BKON, maker of the negative-pressure brewer that blew up (metaphorically) at the SCAA Event this past Spring, has developed a strategic partnership with Durham, N.C.-based Counter Culture Coffee.
The relationship between the companies extends back to at least 2012, when BKON founder Dean Vastardis showed off the technology — which was first applied to tea — to some CCC high-ups with a handmade prototype. Following the SCAA success, CCC installed a BKON at its New York training center, and now the companies are officially exploring “a program with coffee beverages” that will extend to other CCC centers and may filter down to the coffee company’s wholesale customer base.
“Similar to what the BKON Craft Brewer demonstrated with tea at the 2014 SCAA Event, our collaboration has allowed us to realize a similar innovation leap for coffee,” Counter Culture’s Brian Ludviksen says of the partnership, which resembles one BKON already has in place with tea-maker Rishi. “We are eager to further the thought-leadership around RAIN and enhance coffee experiences for consumers based on our sourcing and roasting efforts.”
The RAIN Ludviksen mentions is the acronym for a proprietary name (Reverse Atmospheric Infusion) BKON gives to its vacuum-based technology, in which multiple stages of negative pressure in the brew chamber can be employed to remove air trapped in an organic matter’s cell structure — in this case, in ground coffee — providing expanded opportunities in infusion and extraction.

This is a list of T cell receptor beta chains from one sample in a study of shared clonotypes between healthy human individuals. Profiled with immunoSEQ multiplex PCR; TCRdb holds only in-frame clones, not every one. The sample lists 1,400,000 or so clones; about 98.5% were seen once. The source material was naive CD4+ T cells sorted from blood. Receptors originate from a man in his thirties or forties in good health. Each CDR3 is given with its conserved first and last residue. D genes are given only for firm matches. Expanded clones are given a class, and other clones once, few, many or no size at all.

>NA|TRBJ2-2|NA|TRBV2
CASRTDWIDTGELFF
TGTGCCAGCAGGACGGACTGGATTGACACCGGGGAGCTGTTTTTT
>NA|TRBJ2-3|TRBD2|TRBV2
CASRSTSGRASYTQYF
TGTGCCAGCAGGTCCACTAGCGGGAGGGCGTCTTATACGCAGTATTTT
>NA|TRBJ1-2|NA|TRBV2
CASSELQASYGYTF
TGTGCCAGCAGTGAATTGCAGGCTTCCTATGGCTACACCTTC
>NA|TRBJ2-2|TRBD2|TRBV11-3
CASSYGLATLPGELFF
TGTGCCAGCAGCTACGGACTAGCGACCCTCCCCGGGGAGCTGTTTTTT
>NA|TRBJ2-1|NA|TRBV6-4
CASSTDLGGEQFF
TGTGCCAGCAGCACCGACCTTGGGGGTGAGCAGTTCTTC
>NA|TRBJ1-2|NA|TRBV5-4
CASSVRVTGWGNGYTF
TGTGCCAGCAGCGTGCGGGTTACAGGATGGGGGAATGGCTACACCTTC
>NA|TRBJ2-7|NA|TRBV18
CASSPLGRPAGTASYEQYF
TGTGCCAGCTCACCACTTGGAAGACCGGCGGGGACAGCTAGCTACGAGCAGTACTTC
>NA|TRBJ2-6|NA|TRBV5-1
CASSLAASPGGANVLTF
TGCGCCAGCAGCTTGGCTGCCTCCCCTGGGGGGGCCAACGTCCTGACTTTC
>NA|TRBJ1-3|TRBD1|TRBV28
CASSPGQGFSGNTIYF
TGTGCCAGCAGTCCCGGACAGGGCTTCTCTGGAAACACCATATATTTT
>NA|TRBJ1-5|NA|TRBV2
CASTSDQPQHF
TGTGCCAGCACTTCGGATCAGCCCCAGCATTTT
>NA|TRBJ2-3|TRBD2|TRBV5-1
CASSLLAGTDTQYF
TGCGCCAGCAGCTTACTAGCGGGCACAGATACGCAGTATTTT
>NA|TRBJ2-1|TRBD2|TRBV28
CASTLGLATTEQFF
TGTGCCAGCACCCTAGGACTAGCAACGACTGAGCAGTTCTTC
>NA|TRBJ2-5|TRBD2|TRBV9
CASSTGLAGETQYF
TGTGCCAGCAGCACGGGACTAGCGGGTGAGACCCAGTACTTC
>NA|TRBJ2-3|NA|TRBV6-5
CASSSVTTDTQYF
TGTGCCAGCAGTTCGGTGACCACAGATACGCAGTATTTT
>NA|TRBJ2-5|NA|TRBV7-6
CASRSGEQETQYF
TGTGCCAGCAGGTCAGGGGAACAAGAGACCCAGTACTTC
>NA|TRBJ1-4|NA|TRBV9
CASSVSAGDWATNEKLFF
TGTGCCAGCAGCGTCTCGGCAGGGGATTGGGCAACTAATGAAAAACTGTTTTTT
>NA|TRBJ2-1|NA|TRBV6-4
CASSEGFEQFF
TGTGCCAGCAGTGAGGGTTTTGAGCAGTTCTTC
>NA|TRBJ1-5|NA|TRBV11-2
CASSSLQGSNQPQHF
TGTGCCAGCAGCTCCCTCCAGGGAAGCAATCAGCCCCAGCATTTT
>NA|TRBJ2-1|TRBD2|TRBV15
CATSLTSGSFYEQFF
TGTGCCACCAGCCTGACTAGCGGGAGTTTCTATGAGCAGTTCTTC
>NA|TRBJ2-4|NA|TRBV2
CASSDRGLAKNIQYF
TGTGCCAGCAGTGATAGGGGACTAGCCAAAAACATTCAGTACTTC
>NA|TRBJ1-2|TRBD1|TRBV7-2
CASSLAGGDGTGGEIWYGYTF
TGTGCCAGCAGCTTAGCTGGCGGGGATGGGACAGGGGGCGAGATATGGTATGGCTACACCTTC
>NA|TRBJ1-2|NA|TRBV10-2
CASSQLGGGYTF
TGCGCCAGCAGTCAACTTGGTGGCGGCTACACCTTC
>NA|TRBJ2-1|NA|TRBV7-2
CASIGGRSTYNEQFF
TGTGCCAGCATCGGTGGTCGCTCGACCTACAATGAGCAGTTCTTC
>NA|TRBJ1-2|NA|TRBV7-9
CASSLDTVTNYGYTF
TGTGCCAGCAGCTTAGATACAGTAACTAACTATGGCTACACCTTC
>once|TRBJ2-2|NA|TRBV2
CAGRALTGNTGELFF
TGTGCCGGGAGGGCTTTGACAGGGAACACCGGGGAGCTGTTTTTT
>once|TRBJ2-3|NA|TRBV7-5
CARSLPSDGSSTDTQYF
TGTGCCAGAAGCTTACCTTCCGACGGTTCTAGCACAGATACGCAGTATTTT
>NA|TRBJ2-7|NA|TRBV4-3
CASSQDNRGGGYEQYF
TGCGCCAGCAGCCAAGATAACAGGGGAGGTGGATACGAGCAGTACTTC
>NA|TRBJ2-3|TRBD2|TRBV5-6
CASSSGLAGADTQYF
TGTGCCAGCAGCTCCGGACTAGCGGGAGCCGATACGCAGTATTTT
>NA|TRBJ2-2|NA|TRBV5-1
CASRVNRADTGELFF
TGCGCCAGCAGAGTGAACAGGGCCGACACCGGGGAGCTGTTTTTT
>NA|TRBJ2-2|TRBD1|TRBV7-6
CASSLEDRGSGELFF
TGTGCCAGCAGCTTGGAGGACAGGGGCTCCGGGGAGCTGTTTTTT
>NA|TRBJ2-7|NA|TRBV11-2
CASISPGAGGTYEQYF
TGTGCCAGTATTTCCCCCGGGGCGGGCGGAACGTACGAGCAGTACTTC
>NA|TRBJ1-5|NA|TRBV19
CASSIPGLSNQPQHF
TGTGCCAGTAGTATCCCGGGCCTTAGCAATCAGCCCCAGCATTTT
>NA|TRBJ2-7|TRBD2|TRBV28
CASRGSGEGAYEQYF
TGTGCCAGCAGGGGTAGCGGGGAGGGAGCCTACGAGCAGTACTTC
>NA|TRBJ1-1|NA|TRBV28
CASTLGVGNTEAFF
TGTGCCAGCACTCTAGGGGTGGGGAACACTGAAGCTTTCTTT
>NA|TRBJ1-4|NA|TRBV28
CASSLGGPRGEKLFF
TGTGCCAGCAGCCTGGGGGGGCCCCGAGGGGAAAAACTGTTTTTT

We reached out to BKON’s Vastardis to ask about the CCC relationship and how BKON might further fit into the specialty coffee world.
How did you first engage with CCC?
The 2012 Coffee Fest East was held at the Meadowlands in New Jersey. We set up the first prototype of the brewer in a hotel directly next to the Expo Center in the hopes to having some private demonstration, and CCC was on the top of that list. Aaron Ultimo of Ultimo Coffee was able to round up Peter Giuliano, Brian Ludviksen, Rich Futrell and a few others from CCC. They were intrigued with the process, even though the brewer was made in my basement and incorporated a Hurst shifter handle from my ‘67 Ford Bronco.
After we started commercializing the BKON platform with the Franke Group in 2013 and demonstrated the full potential of our RAIN process with loose-leaf tea, BKON and CCC decided it was time to start re-exploring RAIN’s coffee extraction capabilities.
How exclusive is this relationship?
Our menu development around coffee is only with Counter Culture at this time; however, the relationship is not exclusive. The BKON Craft Brewer is designed as open platform. Counter Culture and BKON both believe in rising tides lifting all ships.
Have you been surprised by the attention that the BKON has received since the SCAA show in April?
Good question. Yes and No.
What were your expectations heading into that show?